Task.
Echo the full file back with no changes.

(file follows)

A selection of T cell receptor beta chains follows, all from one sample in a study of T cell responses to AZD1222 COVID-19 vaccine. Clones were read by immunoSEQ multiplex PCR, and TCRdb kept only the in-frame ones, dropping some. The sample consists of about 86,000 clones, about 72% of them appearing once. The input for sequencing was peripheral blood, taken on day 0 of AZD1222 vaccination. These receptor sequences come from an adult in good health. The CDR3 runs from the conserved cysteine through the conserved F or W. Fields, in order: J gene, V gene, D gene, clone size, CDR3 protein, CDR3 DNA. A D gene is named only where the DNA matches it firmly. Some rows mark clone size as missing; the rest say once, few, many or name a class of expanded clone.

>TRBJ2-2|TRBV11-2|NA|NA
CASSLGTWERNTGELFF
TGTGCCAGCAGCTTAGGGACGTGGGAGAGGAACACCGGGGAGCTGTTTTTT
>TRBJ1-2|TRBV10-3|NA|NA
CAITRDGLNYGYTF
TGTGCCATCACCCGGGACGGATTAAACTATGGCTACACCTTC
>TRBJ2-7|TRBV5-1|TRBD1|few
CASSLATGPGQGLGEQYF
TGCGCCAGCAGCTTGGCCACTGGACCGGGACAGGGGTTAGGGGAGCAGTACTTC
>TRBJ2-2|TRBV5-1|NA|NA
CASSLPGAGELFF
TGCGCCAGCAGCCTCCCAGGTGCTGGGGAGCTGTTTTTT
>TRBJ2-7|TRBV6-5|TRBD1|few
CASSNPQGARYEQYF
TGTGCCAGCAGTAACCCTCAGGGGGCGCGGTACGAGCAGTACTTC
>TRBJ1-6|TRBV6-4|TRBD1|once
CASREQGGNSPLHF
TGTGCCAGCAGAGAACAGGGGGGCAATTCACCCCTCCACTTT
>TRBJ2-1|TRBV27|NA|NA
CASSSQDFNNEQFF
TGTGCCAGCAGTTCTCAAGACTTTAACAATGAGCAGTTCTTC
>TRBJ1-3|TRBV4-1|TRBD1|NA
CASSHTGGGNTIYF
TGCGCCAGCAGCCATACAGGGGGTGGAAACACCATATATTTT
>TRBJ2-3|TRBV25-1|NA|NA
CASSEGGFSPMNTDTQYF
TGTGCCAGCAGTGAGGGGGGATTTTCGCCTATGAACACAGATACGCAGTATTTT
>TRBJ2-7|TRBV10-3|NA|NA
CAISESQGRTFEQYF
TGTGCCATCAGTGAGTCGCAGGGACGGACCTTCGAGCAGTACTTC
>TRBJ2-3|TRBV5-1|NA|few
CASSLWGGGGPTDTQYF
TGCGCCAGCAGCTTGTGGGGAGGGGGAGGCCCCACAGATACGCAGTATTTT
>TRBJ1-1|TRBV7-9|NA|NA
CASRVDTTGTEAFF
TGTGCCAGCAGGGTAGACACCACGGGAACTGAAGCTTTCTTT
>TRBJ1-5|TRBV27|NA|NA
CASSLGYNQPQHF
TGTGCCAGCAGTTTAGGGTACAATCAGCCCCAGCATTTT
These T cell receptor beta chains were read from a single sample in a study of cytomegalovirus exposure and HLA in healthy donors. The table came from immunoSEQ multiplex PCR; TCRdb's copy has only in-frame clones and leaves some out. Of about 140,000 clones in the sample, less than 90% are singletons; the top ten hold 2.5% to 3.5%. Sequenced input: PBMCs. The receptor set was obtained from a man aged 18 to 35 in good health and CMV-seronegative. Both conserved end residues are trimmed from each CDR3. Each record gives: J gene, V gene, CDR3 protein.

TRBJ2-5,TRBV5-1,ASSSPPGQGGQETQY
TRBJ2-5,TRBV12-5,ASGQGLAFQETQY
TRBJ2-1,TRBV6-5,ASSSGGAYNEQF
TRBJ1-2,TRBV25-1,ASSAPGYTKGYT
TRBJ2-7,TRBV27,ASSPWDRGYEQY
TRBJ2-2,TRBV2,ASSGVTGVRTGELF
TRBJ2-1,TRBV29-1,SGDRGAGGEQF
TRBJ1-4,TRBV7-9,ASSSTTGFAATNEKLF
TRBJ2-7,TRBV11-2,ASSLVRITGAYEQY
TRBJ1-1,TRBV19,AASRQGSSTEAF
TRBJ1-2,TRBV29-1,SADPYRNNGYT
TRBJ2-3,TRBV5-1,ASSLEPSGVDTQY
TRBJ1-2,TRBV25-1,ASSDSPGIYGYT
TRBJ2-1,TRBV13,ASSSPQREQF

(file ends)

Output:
A selection of T cell receptor beta chains follows, all from one sample in a study of T cell responses to AZD1222 COVID-19 vaccine. Clones were read by immunoSEQ multiplex PCR, and TCRdb kept only the in-frame ones, dropping some. The sample consists of about 86,000 clones, about 72% of them appearing once. The input for sequencing was peripheral blood, taken on day 0 of AZD1222 vaccination. These receptor sequences come from an adult in good health. The CDR3 runs from the conserved cysteine through the conserved F or W. Fields, in order: J gene, V gene, D gene, clone size, CDR3 protein, CDR3 DNA. A D gene is named only where the DNA matches it firmly. Some rows mark clone size as missing; the rest say once, few, many or name a class of expanded clone.

>TRBJ2-2|TRBV11-2|NA|NA
CASSLGTWERNTGELFF
TGTGCCAGCAGCTTAGGGACGTGGGAGAGGAACACCGGGGAGCTGTTTTTT
>TRBJ1-2|TRBV10-3|NA|NA
CAITRDGLNYGYTF
TGTGCCATCACCCGGGACGGATTAAACTATGGCTACACCTTC
>TRBJ2-7|TRBV5-1|TRBD1|few
CASSLATGPGQGLGEQYF
TGCGCCAGCAGCTTGGCCACTGGACCGGGACAGGGGTTAGGGGAGCAGTACTTC
>TRBJ2-2|TRBV5-1|NA|NA
CASSLPGAGELFF
TGCGCCAGCAGCCTCCCAGGTGCTGGGGAGCTGTTTTTT
>TRBJ2-7|TRBV6-5|TRBD1|few
CASSNPQGARYEQYF
TGTGCCAGCAGTAACCCTCAGGGGGCGCGGTACGAGCAGTACTTC
>TRBJ1-6|TRBV6-4|TRBD1|once
CASREQGGNSPLHF
TGTGCCAGCAGAGAACAGGGGGGCAATTCACCCCTCCACTTT
>TRBJ2-1|TRBV27|NA|NA
CASSSQDFNNEQFF
TGTGCCAGCAGTTCTCAAGACTTTAACAATGAGCAGTTCTTC
>TRBJ1-3|TRBV4-1|TRBD1|NA
CASSHTGGGNTIYF
TGCGCCAGCAGCCATACAGGGGGTGGAAACACCATATATTTT
>TRBJ2-3|TRBV25-1|NA|NA
CASSEGGFSPMNTDTQYF
TGTGCCAGCAGTGAGGGGGGATTTTCGCCTATGAACACAGATACGCAGTATTTT
>TRBJ2-7|TRBV10-3|NA|NA
CAISESQGRTFEQYF
TGTGCCATCAGTGAGTCGCAGGGACGGACCTTCGAGCAGTACTTC
>TRBJ2-3|TRBV5-1|NA|few
CASSLWGGGGPTDTQYF
TGCGCCAGCAGCTTGTGGGGAGGGGGAGGCCCCACAGATACGCAGTATTTT
>TRBJ1-1|TRBV7-9|NA|NA
CASRVDTTGTEAFF
TGTGCCAGCAGGGTAGACACCACGGGAACTGAAGCTTTCTTT
>TRBJ1-5|TRBV27|NA|NA
CASSLGYNQPQHF
TGTGCCAGCAGTTTAGGGTACAATCAGCCCCAGCATTTT
These T cell receptor beta chains were read from a single sample in a study of cytomegalovirus exposure and HLA in healthy donors. The table came from immunoSEQ multiplex PCR; TCRdb's copy has only in-frame clones and leaves some out. Of about 140,000 clones in the sample, less than 90% are singletons; the top ten hold 2.5% to 3.5%. Sequenced input: PBMCs. The receptor set was obtained from a man aged 18 to 35 in good health and CMV-seronegative. Both conserved end residues are trimmed from each CDR3. Each record gives: J gene, V gene, CDR3 protein.

TRBJ2-5,TRBV5-1,ASSSPPGQGGQETQY
TRBJ2-5,TRBV12-5,ASGQGLAFQETQY
TRBJ2-1,TRBV6-5,ASSSGGAYNEQF
TRBJ1-2,TRBV25-1,ASSAPGYTKGYT
TRBJ2-7,TRBV27,ASSPWDRGYEQY
TRBJ2-2,TRBV2,ASSGVTGVRTGELF
TRBJ2-1,TRBV29-1,SGDRGAGGEQF
TRBJ1-4,TRBV7-9,ASSSTTGFAATNEKLF
TRBJ2-7,TRBV11-2,ASSLVRITGAYEQY
TRBJ1-1,TRBV19,AASRQGSSTEAF
TRBJ1-2,TRBV29-1,SADPYRNNGYT
TRBJ2-3,TRBV5-1,ASSLEPSGVDTQY
TRBJ1-2,TRBV25-1,ASSDSPGIYGYT
TRBJ2-1,TRBV13,ASSSPQREQF